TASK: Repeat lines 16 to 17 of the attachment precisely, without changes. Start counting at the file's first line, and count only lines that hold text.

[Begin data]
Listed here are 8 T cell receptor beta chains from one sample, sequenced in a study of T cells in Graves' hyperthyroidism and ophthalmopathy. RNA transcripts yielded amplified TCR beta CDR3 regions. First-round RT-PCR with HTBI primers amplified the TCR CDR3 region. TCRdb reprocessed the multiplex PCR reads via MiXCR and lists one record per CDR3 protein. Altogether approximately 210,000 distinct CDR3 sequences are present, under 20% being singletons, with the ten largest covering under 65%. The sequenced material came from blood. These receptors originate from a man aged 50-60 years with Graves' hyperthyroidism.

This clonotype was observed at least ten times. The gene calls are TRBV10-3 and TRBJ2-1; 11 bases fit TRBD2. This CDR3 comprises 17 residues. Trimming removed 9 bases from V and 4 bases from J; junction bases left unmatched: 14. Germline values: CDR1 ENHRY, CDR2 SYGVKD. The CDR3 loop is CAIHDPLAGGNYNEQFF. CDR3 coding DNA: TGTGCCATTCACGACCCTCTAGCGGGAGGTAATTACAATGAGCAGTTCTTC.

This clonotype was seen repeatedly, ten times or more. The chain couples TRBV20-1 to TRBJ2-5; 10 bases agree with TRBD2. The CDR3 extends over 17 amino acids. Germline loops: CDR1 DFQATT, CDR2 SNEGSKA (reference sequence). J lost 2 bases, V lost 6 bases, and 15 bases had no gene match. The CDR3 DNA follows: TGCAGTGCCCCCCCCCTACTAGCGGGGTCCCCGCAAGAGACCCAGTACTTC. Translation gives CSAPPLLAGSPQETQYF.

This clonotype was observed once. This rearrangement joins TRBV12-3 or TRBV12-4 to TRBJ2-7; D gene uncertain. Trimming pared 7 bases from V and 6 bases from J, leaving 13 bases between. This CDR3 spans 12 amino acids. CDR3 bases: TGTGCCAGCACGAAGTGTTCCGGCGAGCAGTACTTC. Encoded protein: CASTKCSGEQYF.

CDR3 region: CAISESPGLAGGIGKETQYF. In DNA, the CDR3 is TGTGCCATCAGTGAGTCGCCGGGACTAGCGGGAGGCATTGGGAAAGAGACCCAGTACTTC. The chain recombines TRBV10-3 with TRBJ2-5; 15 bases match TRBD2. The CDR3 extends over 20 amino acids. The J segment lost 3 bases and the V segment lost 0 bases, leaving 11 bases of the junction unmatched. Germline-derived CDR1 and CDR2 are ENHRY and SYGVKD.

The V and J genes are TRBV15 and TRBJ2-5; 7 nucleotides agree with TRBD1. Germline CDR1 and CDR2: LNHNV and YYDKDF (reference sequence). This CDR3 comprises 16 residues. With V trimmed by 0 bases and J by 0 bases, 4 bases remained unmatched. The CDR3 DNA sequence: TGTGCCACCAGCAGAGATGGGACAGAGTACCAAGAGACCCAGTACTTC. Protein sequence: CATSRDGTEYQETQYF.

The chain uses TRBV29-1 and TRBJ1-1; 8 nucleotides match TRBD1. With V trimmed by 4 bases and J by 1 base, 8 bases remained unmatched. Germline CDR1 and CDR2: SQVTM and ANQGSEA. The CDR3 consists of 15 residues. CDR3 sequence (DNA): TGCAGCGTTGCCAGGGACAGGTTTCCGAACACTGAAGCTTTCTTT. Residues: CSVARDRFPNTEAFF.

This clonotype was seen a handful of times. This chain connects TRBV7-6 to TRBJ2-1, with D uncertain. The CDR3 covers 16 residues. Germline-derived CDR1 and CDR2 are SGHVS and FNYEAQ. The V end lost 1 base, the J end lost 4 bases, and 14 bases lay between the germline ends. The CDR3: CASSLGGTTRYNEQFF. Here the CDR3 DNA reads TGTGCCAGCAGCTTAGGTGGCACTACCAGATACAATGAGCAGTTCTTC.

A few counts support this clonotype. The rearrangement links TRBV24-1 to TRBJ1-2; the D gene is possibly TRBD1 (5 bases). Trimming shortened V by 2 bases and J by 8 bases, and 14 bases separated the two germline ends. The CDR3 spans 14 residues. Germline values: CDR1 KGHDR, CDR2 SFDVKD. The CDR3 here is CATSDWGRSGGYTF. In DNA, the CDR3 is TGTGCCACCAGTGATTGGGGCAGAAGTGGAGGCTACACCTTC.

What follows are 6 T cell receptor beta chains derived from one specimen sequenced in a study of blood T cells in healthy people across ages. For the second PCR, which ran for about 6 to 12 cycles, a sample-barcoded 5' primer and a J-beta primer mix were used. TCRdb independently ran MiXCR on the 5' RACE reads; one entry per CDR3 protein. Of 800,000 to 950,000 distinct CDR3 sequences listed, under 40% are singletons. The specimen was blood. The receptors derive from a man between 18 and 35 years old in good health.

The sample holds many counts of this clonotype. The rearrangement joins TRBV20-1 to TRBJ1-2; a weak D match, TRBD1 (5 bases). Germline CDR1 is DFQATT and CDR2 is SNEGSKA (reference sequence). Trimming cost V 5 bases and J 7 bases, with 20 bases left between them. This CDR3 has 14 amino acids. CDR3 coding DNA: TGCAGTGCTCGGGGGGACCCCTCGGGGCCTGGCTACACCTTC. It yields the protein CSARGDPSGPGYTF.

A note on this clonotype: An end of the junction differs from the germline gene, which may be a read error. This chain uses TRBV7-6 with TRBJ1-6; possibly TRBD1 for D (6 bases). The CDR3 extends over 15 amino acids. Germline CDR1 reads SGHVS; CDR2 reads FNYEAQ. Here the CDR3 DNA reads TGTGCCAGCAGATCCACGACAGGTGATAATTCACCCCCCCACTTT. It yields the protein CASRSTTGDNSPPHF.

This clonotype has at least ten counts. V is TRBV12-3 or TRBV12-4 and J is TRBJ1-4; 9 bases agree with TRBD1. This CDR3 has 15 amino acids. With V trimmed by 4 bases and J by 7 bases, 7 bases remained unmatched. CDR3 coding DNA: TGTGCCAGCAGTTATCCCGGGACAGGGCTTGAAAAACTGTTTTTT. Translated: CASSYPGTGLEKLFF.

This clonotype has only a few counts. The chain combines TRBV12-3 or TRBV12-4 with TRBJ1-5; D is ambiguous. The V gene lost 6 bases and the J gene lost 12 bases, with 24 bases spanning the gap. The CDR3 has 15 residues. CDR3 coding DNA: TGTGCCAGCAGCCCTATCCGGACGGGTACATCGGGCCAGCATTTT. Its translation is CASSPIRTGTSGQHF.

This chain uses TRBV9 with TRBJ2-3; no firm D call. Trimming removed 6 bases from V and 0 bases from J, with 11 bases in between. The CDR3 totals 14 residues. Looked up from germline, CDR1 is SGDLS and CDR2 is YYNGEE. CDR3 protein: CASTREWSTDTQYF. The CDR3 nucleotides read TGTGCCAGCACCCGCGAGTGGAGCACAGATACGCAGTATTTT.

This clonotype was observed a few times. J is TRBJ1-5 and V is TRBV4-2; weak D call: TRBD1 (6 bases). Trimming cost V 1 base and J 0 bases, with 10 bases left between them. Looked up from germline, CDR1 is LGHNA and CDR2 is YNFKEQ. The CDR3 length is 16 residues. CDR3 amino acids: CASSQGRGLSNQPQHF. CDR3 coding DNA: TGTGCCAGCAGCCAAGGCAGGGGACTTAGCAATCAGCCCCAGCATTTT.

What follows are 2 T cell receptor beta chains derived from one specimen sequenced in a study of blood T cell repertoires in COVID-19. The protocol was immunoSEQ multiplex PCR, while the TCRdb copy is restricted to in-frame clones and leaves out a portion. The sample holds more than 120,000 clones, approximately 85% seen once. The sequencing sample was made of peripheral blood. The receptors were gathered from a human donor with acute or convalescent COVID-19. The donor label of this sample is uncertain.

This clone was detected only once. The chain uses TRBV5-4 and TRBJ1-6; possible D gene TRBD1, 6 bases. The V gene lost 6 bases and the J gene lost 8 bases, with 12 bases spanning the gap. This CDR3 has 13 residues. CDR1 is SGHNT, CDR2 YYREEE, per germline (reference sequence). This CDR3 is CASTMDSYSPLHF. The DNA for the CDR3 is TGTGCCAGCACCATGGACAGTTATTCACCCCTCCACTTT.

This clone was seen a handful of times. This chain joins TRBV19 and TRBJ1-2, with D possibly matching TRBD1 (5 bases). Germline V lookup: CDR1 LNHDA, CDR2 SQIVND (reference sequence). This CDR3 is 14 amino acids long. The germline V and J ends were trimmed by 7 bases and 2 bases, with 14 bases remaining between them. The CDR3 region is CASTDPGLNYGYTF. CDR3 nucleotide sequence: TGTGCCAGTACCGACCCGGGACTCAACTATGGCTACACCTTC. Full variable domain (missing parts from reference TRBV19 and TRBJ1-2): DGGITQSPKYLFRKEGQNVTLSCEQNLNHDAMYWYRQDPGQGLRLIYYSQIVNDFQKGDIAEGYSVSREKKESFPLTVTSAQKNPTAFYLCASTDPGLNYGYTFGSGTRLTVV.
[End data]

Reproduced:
This clonotype was observed a few times. J is TRBJ1-5 and V is TRBV4-2; weak D call: TRBD1 (6 bases). Trimming cost V 1 base and J 0 bases, with 10 bases left between them. Looked up from germline, CDR1 is LGHNA and CDR2 is YNFKEQ. The CDR3 length is 16 residues. CDR3 amino acids: CASSQGRGLSNQPQHF. CDR3 coding DNA: TGTGCCAGCAGCCAAGGCAGGGGACTTAGCAATCAGCCCCAGCATTTT.

What follows are 2 T cell receptor beta chains derived from one specimen sequenced in a study of blood T cell repertoires in COVID-19. The protocol was immunoSEQ multiplex PCR, while the TCRdb copy is restricted to in-frame clones and leaves out a portion. The sample holds more than 120,000 clones, approximately 85% seen once. The sequencing sample was made of peripheral blood. The receptors were gathered from a human donor with acute or convalescent COVID-19. The donor label of this sample is uncertain.